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much dejected, and likewise went to bed, leaving Ann in solitary possession of the room. And yet she felt not alone; many sweet hours had she spent in that little cottage, apart from the world, with her Bible and her God. Precious had these opportunities ever been to her, of pouring out her soul to God—of spreading her sorrows, her trials, all before him, and giving vent to a full, and now, alas! a heavy heart.
Having seen her children safely at rest, she made up the peat fire on the hearth, that she might not afterwards be disturbed for the night. She then trimmed and lit the cruisy (a small iron vessel which served as a lamp), and hung it upon its accustomed place on the wall, and moved the clean oaken table near it; and having taken a large family Bible from among the six or eight well-read, wellworn volumes on the book-shelf, deposited it upon it. She paused, however, before opening the sacred volume, to implore a blessing on its contents, when the following text involuntarily came into her mind : “ For every beast of the forest is mine, and the cattle upon a thousand hills."
That text, thought Ann, is not very applicable to my present condition, and opening her Bible she proceeded to look out for some of her favourite passages of Scripture. Yet, “ For every beast of the forest is mine, and the cattle upon a thousand hills," was uppermost in her thoughts. She knelt down and committed her case to the Hearer and Answerer of prayer, and then tried to recall former experience-to bring to remembrance the promises of God, and those portions of Scripture which used to come home with power to her heart, but without now feeling that lively pleasure and satisfaction she had ever found in the word of God. The text, “For every beast of the forest is mine, and the cattle upon a thousand hills," seemed fastened to her memory, and, despite of every effort, she could not banish it from her mind. Yet thought Ann, it is God's own word; and she read the fiftieth Psalm, in which the text is contained. It was, she thought, a beautiful psalm, but many verses in it appeared to her more suited to her condition than the one already quoted. Again she prayed, hoping that, while presenting her supplication before the throne of grace, she might forget it; but with no better success. Still she endeavoured to encourage her drooping heart with the belief, nay, God's blessed assurance of the efficacy of earnest, persevering prayer, and continued her occupation, alternately supplicating in prayer and reading her Bible, until midnight.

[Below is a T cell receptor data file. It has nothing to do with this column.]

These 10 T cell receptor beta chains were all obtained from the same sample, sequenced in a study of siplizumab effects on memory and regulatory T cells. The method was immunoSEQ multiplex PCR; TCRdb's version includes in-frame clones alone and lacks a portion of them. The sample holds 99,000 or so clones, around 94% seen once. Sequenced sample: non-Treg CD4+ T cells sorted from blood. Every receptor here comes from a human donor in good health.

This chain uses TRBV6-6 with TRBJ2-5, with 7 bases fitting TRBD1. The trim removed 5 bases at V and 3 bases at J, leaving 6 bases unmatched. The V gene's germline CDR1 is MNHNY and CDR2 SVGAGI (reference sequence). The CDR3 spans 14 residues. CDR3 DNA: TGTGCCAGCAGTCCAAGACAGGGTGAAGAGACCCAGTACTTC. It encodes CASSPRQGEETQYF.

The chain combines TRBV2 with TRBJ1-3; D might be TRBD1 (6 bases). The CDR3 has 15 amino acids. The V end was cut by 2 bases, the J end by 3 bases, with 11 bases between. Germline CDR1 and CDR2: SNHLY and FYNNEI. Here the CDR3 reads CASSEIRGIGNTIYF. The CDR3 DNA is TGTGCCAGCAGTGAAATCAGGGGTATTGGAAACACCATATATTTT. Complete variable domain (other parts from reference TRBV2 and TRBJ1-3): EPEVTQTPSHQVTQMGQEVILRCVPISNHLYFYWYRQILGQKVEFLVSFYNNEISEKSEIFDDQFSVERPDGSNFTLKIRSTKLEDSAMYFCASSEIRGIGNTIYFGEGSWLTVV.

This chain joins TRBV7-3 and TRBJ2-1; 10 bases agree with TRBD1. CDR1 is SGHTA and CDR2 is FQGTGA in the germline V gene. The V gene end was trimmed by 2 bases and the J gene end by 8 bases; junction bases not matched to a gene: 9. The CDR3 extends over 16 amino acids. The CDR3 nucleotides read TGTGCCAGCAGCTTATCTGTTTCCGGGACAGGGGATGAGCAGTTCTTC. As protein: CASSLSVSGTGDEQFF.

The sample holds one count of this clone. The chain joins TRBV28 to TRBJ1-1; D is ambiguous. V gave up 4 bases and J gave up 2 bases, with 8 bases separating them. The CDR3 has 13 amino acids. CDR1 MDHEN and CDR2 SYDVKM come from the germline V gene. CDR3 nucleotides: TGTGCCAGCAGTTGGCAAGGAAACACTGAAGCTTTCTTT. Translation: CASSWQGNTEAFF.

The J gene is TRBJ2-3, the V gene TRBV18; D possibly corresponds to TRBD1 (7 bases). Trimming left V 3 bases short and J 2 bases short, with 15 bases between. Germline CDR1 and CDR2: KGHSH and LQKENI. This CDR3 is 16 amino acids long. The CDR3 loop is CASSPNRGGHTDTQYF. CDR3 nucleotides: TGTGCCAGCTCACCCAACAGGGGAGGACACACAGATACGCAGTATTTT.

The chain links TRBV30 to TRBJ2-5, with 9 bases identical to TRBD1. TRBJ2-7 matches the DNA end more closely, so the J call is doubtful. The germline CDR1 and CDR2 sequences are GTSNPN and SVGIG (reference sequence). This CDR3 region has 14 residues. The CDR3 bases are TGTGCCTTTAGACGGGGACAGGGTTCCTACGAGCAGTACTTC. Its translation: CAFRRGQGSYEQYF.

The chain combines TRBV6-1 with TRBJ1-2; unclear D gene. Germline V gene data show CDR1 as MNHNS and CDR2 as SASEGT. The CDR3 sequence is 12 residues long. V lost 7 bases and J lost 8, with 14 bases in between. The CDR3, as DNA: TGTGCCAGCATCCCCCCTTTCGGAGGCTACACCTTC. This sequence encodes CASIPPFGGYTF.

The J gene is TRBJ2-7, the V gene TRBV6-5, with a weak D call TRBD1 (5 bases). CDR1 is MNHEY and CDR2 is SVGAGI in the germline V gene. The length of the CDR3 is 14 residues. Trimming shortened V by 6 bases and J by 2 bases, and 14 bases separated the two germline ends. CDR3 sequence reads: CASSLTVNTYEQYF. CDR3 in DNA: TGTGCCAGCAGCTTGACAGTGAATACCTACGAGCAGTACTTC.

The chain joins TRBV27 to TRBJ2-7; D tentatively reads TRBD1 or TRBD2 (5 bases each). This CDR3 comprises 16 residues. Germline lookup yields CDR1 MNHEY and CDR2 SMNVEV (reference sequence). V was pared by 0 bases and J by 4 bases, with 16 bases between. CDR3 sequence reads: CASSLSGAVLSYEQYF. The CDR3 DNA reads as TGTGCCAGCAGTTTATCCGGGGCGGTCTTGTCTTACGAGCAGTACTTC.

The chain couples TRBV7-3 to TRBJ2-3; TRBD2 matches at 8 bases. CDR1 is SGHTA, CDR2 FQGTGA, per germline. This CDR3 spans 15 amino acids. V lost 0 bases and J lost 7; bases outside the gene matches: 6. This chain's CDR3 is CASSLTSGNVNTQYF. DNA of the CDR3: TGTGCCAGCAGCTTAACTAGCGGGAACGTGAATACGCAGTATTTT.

Indeed, early dawn found her engaged at this same employment. At length, as daylight appeared through the little casement, a loud, impatient rap was heard at the door.
“ Who's there?” said Ann. “A friend,” answered a voice from without. “But who is a friend ?” replied she. “What are you?"
“I'm a drover; be quick, mistress, and open the door, and come out and help me. And if there's a man in the house, tell him to come with all speed; for one of my cattle has fallen down a precipice and broken its leg, and is lying at your door.”
Op opening the door, what was the first object that met the astonished gaze of Ann? A large drove of cattle from the highlands of Scotland. As far as eye could reach in either direction the road was black with the moving mass, which the man was driving on to the market in the south. And there lay the disabled beast, its leg broken, the poor drover standing by, looking ruefully over it, his faithful dog by his side, gazing up as if in sympathy with his master, and as if he understood his dilemma, and knew also that his services could now be of no avail.
The worthy couple were concerned for the poor drover, and evinced every willingness to assist him in his misfortune, had it been in their power. He, in his turn, felt at a loss to know how he should dispose of the animal, and paused to consider what course he ought to pursue. But the more he thought. over the catastrophe, the more his perplexity increased.
To drive on the maimed beast was obviously impossible; te sell it there seemed equally so. At a distance from a market, it would not be easy to find a purchaser; and by remaining in that place long enough to do so, he must likewise detain the whole herd of cattle, which would incur more expense than the animal was worth.
What was be done? The drover drew his Highland plaid tighter round him. He shifted and replaced his bonnet from one side of his head to the other. “I never," he at length exclaimed, “ was more completely brought to my wit's end in my life;" and then turning to Ann, he added, “'Deed, mistress, I must just make you a present of it, for in truth I don't know what else I can do with it; so kill it, and take care of it, for it is a fine beast. I'll answer for it, a mart like that has never come within your door.” And, without waiting for thanks, he whistled on his dog and joined the herd, which was soon seen moving slowly on its weary journey.